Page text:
Learning the Art of Map Making: Where to Begin

Are you starting a new cartography career from scratch? Or are you trying to figure out how to add “map making” to your already long list of skills? Here are the basic areas to educate yourself in, as detailed in GIS Cartography: A Guide to Effective Map Design:

  1. Tap your inner creative genius. Artists learn through both observation and practice. You are probably already “practicing” by trying to make maps yourself. But don’t forget to take the time to also note the best practices in other’s maps and in other artwork as well.
  2. Layout design. Start with a list of all elements you’ve ever seen on a map. Each map you make will have a few or many of these elements. When it is time to arrange the elements on the printed page or the web page, experiment a lot instead of just sticking with the first arrangement.
  3. Fonts. While most purists will insist on using the word “typeface”, it is fine to use the word “font” colloquially. Know that selecting a good looking font is important for the overall look of the map. Nuances in font character, weight, and style all lend themselves to the look and feel as well as the legibility.
  4. Color theory. Learning the basics of color theory does not take long but applying it can be a challenge for the novice. Learn color theory, by all means, but also try using palettes that are pre-constructed by borrowing palettes from existing sources.
  5. Pay attention to feature type. Mapped features, whether they are roads, currents, utilities, basins, or others, often have traditional map colors and styles. Research these before applying your own. For example, the U.S.G.S. geologic age color scheme is something you want to be aware of when displaying geology data.
  6. Designing slide maps is different from designing for poster gallery maps, which are both different from designing webmaps. Mind the particular quirks of the media to maintain legibility and optimal information transfer for the device and the audience.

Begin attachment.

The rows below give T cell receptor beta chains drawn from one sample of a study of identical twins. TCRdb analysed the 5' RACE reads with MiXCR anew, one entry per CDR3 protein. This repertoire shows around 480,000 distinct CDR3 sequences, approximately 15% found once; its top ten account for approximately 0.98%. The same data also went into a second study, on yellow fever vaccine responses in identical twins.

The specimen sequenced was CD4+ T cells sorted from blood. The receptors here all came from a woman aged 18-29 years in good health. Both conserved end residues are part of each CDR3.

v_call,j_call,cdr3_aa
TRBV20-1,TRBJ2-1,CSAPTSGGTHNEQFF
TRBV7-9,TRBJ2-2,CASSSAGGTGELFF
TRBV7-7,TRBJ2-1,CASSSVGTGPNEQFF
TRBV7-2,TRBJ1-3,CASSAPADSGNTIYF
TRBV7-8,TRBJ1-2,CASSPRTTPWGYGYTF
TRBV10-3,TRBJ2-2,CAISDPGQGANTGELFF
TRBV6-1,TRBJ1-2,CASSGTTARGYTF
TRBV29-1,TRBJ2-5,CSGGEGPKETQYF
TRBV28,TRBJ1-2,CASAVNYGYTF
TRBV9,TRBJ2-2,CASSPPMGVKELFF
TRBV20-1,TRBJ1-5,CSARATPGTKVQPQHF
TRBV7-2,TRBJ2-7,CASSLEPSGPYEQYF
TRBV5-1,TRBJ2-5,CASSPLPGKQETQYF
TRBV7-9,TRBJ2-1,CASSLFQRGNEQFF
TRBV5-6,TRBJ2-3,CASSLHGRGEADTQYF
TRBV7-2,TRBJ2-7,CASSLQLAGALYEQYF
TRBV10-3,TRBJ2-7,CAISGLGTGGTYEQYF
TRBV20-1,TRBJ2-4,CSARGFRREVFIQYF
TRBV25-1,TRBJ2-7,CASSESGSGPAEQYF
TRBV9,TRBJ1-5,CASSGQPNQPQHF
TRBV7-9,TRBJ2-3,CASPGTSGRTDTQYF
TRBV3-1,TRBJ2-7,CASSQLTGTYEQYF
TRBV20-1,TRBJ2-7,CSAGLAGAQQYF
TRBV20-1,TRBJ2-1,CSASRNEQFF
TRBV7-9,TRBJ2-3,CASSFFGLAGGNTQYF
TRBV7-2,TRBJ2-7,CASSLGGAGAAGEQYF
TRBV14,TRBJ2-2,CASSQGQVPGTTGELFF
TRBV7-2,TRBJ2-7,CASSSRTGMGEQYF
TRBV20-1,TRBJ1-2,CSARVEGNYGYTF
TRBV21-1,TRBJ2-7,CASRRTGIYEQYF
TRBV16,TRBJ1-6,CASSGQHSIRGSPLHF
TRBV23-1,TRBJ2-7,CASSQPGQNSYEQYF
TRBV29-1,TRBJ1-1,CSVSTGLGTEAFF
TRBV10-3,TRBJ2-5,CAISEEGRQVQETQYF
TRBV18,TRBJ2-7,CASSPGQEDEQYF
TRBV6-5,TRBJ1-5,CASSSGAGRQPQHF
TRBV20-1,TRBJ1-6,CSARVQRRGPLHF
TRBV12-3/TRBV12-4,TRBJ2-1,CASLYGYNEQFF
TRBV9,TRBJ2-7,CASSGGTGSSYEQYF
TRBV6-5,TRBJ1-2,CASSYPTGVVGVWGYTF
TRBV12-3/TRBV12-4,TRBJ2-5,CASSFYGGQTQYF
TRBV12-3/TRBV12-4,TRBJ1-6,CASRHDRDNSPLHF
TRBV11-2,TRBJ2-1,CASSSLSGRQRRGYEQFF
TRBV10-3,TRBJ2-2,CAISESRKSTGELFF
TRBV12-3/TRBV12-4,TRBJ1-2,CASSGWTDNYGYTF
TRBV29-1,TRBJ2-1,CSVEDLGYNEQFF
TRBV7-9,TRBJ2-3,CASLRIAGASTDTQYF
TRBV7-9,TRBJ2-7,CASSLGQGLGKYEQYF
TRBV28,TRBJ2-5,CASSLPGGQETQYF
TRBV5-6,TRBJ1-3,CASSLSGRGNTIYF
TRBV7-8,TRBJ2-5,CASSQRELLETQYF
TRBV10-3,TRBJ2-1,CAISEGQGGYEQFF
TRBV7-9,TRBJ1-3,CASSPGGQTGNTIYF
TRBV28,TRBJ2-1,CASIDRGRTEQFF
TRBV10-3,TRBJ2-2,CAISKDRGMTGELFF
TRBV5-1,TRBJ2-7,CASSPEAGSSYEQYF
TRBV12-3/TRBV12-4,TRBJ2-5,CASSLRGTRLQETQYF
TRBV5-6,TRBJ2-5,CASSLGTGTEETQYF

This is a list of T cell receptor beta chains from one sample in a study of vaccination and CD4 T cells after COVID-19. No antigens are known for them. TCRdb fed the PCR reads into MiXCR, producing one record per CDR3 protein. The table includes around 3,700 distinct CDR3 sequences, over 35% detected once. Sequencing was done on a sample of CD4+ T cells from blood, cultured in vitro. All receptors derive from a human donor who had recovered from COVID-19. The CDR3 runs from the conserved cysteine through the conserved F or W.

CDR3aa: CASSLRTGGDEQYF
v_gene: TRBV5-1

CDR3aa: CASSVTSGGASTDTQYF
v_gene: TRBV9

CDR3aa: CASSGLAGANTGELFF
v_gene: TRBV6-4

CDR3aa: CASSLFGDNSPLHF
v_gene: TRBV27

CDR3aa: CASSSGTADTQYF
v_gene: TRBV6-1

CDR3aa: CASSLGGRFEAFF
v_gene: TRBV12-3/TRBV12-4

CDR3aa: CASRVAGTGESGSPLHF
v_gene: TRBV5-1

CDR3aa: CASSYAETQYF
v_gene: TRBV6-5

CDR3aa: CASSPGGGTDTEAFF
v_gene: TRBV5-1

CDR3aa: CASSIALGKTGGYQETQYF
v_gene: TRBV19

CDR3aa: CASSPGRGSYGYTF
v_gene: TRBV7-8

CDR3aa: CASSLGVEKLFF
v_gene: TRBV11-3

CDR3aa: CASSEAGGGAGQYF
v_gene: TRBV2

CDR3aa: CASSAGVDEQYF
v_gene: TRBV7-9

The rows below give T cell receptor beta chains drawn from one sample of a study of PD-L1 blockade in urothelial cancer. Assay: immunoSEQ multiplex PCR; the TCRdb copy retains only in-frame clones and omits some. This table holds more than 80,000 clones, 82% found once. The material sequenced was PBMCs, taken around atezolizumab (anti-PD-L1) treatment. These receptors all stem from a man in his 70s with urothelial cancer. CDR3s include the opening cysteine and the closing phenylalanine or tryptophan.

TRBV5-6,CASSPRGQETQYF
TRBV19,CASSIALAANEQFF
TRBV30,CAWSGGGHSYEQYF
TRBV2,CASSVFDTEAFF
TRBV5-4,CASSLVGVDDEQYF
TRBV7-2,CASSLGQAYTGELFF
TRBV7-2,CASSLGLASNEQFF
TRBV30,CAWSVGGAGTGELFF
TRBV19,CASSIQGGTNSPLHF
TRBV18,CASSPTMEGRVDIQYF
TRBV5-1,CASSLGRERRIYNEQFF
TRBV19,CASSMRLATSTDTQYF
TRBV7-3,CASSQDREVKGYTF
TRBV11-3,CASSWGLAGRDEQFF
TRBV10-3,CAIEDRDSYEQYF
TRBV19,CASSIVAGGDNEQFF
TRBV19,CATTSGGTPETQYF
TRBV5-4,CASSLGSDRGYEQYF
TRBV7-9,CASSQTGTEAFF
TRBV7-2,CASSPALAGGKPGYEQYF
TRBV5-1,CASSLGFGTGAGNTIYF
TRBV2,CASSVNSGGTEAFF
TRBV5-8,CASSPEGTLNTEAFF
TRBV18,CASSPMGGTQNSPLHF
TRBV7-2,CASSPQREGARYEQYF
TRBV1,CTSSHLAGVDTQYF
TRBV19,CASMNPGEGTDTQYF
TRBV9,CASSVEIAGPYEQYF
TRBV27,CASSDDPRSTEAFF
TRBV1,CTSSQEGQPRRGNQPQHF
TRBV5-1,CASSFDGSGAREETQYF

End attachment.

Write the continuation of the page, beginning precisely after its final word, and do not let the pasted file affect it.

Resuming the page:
Once the basics are in place, it may interest you to have a cheat sheet to help you decide the type of map you want to make and some of the elements that will make it look its best. You can make your own shop book or start with the items in Cartographer’s Toolkit:

  1. Colors: palettes pre-tested on maps, with color-blind simulations, for various types of feature representations from coordinated to ramped to differentiated.
  2. Typefaces: also pre-tested on maps, in sans serif, serif pairs, to provide a quick visualization of how the same map will look with different typefaces along with descriptions about the typefaces.
  3. Patterns: A selection of new and noteworthy map patterns (similar to “map types”) illustrated and described so that you always have the right kind of map in your idea bank. Add to this as you see other new types. Map styles are proliferating with the influx of new, non-traditional map-makers (think web developers and graphic designers) and the influx of new open source software. Keep up to date on these as someone else’s map pattern might be particularly suited to your future mapping needs. These patterns can also be built upon and provide the creative basis for your own enhancements and innovations.

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